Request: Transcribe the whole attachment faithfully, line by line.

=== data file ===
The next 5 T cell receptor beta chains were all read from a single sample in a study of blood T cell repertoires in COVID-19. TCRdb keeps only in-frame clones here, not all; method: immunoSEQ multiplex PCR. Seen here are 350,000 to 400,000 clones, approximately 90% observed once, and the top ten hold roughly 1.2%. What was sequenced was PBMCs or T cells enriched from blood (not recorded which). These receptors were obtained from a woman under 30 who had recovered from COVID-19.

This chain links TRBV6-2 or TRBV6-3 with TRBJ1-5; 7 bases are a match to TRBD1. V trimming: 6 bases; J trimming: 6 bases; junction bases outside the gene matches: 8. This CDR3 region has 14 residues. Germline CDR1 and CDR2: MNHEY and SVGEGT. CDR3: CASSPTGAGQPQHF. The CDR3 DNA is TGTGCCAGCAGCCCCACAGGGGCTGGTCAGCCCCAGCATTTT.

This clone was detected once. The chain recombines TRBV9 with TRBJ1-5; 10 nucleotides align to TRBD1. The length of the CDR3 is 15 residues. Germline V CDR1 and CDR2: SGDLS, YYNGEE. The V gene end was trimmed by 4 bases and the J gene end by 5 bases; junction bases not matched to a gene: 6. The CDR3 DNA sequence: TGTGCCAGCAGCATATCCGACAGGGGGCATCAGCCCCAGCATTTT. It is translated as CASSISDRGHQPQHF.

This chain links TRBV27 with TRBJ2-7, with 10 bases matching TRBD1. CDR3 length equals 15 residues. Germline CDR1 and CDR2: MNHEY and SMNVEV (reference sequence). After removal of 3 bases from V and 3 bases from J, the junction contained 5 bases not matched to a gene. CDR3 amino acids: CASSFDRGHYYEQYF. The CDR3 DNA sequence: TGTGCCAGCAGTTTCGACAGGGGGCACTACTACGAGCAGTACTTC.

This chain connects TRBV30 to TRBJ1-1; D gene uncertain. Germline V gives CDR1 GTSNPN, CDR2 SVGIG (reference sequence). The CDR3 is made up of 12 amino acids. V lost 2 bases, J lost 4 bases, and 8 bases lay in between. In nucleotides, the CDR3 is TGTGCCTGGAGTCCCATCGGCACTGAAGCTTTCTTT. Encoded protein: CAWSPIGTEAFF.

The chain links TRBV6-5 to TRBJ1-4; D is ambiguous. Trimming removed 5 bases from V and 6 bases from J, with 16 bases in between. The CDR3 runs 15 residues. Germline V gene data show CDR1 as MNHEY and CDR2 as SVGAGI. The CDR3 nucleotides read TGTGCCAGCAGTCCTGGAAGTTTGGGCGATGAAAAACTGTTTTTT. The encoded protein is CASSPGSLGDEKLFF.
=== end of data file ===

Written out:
The next 5 T cell receptor beta chains were all read from a single sample in a study of blood T cell repertoires in COVID-19. TCRdb keeps only in-frame clones here, not all; method: immunoSEQ multiplex PCR. Seen here are 350,000 to 400,000 clones, approximately 90% observed once, and the top ten hold roughly 1.2%. What was sequenced was PBMCs or T cells enriched from blood (not recorded which). These receptors were obtained from a woman under 30 who had recovered from COVID-19.

This chain links TRBV6-2 or TRBV6-3 with TRBJ1-5; 7 bases are a match to TRBD1. V trimming: 6 bases; J trimming: 6 bases; junction bases outside the gene matches: 8. This CDR3 region has 14 residues. Germline CDR1 and CDR2: MNHEY and SVGEGT. CDR3: CASSPTGAGQPQHF. The CDR3 DNA is TGTGCCAGCAGCCCCACAGGGGCTGGTCAGCCCCAGCATTTT.

This clone was detected once. The chain recombines TRBV9 with TRBJ1-5; 10 nucleotides align to TRBD1. The length of the CDR3 is 15 residues. Germline V CDR1 and CDR2: SGDLS, YYNGEE. The V gene end was trimmed by 4 bases and the J gene end by 5 bases; junction bases not matched to a gene: 6. The CDR3 DNA sequence: TGTGCCAGCAGCATATCCGACAGGGGGCATCAGCCCCAGCATTTT. It is translated as CASSISDRGHQPQHF.

This chain links TRBV27 with TRBJ2-7, with 10 bases matching TRBD1. CDR3 length equals 15 residues. Germline CDR1 and CDR2: MNHEY and SMNVEV (reference sequence). After removal of 3 bases from V and 3 bases from J, the junction contained 5 bases not matched to a gene. CDR3 amino acids: CASSFDRGHYYEQYF. The CDR3 DNA sequence: TGTGCCAGCAGTTTCGACAGGGGGCACTACTACGAGCAGTACTTC.

This chain connects TRBV30 to TRBJ1-1; D gene uncertain. Germline V gives CDR1 GTSNPN, CDR2 SVGIG (reference sequence). The CDR3 is made up of 12 amino acids. V lost 2 bases, J lost 4 bases, and 8 bases lay in between. In nucleotides, the CDR3 is TGTGCCTGGAGTCCCATCGGCACTGAAGCTTTCTTT. Encoded protein: CAWSPIGTEAFF.

The chain links TRBV6-5 to TRBJ1-4; D is ambiguous. Trimming removed 5 bases from V and 6 bases from J, with 16 bases in between. The CDR3 runs 15 residues. Germline V gene data show CDR1 as MNHEY and CDR2 as SVGAGI. The CDR3 nucleotides read TGTGCCAGCAGTCCTGGAAGTTTGGGCGATGAAAAACTGTTTTTT. The encoded protein is CASSPGSLGDEKLFF.